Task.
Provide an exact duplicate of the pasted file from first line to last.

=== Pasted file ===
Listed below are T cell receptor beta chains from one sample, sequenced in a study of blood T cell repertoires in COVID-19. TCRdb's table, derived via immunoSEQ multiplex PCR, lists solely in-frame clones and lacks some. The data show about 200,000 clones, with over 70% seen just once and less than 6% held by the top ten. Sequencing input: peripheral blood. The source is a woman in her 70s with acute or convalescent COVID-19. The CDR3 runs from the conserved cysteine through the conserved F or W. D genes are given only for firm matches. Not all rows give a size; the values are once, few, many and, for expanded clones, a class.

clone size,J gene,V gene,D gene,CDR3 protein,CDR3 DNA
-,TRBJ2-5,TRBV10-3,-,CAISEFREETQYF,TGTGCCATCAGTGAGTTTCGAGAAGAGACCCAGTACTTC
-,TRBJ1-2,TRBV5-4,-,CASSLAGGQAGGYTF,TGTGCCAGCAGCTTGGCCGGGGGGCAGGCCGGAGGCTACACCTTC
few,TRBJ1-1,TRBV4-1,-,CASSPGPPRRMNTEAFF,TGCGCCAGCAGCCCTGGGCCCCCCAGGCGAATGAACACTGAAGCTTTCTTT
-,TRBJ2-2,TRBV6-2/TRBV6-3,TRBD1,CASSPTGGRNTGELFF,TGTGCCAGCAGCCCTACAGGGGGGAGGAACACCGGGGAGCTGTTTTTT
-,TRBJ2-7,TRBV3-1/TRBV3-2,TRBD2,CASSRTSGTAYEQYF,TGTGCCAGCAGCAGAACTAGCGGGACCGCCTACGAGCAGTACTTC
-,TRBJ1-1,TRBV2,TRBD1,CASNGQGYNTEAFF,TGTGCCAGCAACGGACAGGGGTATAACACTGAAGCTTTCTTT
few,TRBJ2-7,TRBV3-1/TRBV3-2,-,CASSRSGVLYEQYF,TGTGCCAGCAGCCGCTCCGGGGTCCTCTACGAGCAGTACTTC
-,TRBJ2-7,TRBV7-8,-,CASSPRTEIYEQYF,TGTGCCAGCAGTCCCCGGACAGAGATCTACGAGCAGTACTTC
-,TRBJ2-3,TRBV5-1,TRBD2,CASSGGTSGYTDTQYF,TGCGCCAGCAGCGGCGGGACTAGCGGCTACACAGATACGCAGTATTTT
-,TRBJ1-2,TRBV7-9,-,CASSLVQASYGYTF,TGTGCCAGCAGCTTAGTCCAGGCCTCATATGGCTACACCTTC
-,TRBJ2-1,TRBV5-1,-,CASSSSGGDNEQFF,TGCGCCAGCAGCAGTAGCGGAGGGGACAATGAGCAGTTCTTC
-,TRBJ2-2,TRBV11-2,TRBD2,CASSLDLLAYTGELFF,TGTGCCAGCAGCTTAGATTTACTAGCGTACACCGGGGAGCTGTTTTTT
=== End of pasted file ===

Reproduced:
Listed below are T cell receptor beta chains from one sample, sequenced in a study of blood T cell repertoires in COVID-19. TCRdb's table, derived via immunoSEQ multiplex PCR, lists solely in-frame clones and lacks some. The data show about 200,000 clones, with over 70% seen just once and less than 6% held by the top ten. Sequencing input: peripheral blood. The source is a woman in her 70s with acute or convalescent COVID-19. The CDR3 runs from the conserved cysteine through the conserved F or W. D genes are given only for firm matches. Not all rows give a size; the values are once, few, many and, for expanded clones, a class.

clone size,J gene,V gene,D gene,CDR3 protein,CDR3 DNA
-,TRBJ2-5,TRBV10-3,-,CAISEFREETQYF,TGTGCCATCAGTGAGTTTCGAGAAGAGACCCAGTACTTC
-,TRBJ1-2,TRBV5-4,-,CASSLAGGQAGGYTF,TGTGCCAGCAGCTTGGCCGGGGGGCAGGCCGGAGGCTACACCTTC
few,TRBJ1-1,TRBV4-1,-,CASSPGPPRRMNTEAFF,TGCGCCAGCAGCCCTGGGCCCCCCAGGCGAATGAACACTGAAGCTTTCTTT
-,TRBJ2-2,TRBV6-2/TRBV6-3,TRBD1,CASSPTGGRNTGELFF,TGTGCCAGCAGCCCTACAGGGGGGAGGAACACCGGGGAGCTGTTTTTT
-,TRBJ2-7,TRBV3-1/TRBV3-2,TRBD2,CASSRTSGTAYEQYF,TGTGCCAGCAGCAGAACTAGCGGGACCGCCTACGAGCAGTACTTC
-,TRBJ1-1,TRBV2,TRBD1,CASNGQGYNTEAFF,TGTGCCAGCAACGGACAGGGGTATAACACTGAAGCTTTCTTT
few,TRBJ2-7,TRBV3-1/TRBV3-2,-,CASSRSGVLYEQYF,TGTGCCAGCAGCCGCTCCGGGGTCCTCTACGAGCAGTACTTC
-,TRBJ2-7,TRBV7-8,-,CASSPRTEIYEQYF,TGTGCCAGCAGTCCCCGGACAGAGATCTACGAGCAGTACTTC
-,TRBJ2-3,TRBV5-1,TRBD2,CASSGGTSGYTDTQYF,TGCGCCAGCAGCGGCGGGACTAGCGGCTACACAGATACGCAGTATTTT
-,TRBJ1-2,TRBV7-9,-,CASSLVQASYGYTF,TGTGCCAGCAGCTTAGTCCAGGCCTCATATGGCTACACCTTC
-,TRBJ2-1,TRBV5-1,-,CASSSSGGDNEQFF,TGCGCCAGCAGCAGTAGCGGAGGGGACAATGAGCAGTTCTTC
-,TRBJ2-2,TRBV11-2,TRBD2,CASSLDLLAYTGELFF,TGTGCCAGCAGCTTAGATTTACTAGCGTACACCGGGGAGCTGTTTTTT